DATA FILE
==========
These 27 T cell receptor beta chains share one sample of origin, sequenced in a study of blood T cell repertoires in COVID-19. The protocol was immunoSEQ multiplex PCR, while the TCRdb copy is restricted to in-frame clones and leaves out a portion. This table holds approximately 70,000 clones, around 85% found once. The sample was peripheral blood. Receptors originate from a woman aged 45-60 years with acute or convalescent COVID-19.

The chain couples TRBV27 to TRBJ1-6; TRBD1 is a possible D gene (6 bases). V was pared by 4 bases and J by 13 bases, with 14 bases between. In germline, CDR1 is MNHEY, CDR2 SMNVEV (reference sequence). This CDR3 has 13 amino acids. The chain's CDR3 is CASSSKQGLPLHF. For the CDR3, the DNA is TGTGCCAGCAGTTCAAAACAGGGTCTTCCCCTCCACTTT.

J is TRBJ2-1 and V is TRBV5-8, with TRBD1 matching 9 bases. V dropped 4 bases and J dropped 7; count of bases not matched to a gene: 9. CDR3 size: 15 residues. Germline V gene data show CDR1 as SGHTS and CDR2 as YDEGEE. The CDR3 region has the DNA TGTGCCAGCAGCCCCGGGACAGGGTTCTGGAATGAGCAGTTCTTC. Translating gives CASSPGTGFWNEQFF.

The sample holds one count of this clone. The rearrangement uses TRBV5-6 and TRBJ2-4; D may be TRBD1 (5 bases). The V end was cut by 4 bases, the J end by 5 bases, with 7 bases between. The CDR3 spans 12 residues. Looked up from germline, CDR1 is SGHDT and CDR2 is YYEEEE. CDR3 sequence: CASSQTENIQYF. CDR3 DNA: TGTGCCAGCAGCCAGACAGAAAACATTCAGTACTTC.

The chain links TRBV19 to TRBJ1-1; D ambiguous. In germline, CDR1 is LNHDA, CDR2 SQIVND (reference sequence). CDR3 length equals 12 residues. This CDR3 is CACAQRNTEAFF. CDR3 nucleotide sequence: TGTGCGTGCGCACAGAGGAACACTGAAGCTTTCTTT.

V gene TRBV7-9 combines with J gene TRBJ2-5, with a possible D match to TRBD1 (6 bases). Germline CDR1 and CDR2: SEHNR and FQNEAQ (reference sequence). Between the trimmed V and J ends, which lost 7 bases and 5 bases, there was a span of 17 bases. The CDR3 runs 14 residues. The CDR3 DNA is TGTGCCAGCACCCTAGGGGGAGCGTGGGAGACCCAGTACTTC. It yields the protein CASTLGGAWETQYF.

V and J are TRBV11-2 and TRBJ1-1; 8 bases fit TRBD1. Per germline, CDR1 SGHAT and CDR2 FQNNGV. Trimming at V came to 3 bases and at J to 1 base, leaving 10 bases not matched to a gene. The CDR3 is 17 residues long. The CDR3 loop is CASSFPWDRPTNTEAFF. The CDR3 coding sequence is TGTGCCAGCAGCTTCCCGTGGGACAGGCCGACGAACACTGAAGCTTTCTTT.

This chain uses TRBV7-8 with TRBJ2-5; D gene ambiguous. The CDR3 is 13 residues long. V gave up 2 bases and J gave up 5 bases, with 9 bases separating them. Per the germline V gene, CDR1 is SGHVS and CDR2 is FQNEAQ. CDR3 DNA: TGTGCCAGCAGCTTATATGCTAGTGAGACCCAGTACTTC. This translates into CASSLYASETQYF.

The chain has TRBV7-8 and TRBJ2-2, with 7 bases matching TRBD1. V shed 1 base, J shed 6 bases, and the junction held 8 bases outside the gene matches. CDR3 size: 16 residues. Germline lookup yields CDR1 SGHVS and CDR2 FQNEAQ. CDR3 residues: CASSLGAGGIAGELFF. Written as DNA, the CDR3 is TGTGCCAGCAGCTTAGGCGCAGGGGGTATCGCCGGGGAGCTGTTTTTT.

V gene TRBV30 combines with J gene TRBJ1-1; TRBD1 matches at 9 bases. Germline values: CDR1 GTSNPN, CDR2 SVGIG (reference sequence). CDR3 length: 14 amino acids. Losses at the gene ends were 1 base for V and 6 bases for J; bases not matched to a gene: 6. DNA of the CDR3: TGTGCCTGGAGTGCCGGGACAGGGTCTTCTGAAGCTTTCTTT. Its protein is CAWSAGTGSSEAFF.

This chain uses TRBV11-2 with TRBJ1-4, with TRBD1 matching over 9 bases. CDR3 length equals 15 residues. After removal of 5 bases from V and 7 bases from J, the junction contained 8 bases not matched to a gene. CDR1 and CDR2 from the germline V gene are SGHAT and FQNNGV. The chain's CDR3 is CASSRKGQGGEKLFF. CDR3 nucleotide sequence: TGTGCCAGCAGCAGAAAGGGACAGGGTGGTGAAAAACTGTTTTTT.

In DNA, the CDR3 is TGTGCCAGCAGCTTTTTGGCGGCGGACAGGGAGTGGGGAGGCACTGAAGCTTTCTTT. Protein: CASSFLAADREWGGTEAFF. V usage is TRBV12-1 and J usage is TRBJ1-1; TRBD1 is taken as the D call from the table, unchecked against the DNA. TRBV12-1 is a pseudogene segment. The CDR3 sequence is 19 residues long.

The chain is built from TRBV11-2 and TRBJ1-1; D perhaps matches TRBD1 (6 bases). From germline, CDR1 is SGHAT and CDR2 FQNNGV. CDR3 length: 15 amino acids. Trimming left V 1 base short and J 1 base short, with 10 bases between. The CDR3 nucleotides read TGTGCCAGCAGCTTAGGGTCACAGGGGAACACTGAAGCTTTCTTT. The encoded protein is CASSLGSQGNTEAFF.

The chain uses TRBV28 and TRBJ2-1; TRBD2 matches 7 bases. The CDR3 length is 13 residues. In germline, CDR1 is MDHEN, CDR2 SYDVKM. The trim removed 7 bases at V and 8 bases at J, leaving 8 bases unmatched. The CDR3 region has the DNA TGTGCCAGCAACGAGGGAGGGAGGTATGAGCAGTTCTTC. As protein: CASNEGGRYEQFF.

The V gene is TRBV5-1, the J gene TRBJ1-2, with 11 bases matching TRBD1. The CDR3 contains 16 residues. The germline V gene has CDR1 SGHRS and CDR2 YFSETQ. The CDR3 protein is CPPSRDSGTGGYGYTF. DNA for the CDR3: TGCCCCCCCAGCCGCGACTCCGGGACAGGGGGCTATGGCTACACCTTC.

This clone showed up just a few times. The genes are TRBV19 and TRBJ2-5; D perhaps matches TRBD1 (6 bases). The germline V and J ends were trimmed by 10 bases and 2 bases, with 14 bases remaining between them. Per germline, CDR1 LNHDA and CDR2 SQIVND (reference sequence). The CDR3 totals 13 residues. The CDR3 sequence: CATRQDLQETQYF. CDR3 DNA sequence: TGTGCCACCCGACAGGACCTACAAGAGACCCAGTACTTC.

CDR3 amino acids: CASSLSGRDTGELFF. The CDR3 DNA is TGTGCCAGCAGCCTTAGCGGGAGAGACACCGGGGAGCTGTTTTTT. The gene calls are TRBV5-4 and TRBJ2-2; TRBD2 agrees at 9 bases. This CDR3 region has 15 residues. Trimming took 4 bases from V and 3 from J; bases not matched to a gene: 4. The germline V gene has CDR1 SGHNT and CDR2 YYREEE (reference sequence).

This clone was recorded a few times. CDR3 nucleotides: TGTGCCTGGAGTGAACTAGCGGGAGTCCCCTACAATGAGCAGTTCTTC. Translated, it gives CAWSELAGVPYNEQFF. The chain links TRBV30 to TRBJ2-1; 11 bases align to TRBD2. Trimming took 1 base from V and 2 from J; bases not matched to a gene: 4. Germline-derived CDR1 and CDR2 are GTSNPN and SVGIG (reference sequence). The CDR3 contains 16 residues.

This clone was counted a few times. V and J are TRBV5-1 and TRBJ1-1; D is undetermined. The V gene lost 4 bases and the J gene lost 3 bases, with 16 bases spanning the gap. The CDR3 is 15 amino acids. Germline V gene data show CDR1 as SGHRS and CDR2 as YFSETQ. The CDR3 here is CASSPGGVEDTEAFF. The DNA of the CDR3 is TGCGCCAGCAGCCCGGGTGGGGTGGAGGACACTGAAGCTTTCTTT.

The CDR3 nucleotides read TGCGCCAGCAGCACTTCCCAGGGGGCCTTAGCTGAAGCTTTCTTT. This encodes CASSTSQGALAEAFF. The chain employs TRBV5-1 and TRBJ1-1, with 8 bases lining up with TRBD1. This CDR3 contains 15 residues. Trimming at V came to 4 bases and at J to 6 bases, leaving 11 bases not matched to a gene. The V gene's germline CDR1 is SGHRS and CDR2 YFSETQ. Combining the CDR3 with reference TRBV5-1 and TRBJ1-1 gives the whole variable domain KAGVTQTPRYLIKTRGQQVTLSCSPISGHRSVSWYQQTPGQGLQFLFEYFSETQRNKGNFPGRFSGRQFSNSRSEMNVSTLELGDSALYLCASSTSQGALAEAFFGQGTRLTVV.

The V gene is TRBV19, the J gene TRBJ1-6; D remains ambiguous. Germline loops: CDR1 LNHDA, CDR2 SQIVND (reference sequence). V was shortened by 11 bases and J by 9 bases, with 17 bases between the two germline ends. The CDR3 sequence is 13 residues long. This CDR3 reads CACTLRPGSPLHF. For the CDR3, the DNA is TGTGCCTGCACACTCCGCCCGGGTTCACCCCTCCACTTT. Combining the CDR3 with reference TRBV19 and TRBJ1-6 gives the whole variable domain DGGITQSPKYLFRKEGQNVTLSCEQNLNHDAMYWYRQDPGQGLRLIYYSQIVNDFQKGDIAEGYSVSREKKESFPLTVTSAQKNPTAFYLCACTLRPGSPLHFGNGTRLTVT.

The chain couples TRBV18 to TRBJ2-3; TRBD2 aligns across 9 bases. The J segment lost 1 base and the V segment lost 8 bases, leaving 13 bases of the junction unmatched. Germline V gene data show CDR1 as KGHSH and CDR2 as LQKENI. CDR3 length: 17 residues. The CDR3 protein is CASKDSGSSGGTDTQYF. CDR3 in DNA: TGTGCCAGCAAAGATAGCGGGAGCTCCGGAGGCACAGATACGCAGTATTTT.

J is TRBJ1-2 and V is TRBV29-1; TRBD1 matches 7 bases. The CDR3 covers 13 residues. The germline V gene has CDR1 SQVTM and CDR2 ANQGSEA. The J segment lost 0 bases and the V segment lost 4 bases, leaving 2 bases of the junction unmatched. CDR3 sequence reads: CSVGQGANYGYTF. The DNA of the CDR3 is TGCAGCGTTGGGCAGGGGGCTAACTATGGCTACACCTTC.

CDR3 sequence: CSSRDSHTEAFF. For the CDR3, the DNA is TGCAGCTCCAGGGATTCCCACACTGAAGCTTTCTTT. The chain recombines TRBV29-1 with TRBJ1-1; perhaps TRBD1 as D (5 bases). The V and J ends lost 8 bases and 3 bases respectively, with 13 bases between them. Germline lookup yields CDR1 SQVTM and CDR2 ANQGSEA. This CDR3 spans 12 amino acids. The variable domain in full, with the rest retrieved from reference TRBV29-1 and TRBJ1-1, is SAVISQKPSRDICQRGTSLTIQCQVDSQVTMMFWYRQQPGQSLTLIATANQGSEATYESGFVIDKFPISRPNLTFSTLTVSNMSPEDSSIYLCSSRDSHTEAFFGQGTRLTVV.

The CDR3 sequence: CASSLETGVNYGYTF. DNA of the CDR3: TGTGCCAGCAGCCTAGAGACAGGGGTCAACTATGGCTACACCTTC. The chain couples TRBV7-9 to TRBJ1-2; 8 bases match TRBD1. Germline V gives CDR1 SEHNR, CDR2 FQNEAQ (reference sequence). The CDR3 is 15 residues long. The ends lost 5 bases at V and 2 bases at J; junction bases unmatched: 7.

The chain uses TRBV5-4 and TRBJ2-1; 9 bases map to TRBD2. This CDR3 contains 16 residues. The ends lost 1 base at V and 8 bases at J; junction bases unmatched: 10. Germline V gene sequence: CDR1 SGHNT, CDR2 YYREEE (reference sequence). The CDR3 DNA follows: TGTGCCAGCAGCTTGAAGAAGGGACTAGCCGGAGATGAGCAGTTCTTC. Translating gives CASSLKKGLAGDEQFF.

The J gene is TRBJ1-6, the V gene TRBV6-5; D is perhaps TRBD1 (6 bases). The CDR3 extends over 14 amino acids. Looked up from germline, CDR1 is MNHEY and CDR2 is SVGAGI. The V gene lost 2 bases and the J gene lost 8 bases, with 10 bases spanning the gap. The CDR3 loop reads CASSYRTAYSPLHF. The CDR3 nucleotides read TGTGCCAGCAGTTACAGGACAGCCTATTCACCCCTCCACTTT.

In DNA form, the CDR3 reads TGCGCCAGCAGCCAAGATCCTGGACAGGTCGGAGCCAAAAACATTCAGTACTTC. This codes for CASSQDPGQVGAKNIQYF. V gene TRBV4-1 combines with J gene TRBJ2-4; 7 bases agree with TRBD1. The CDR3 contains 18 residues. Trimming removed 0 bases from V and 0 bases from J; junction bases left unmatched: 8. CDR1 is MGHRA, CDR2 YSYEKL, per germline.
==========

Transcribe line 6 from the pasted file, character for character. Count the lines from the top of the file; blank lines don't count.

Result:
V gene TRBV7-9 combines with J gene TRBJ2-5, with a possible D match to TRBD1 (6 bases). Germline CDR1 and CDR2: SEHNR and FQNEAQ (reference sequence). Between the trimmed V and J ends, which lost 7 bases and 5 bases, there was a span of 17 bases. The CDR3 runs 14 residues. The CDR3 DNA is TGTGCCAGCACCCTAGGGGGAGCGTGGGAGACCCAGTACTTC. It yields the protein CASTLGGAWETQYF.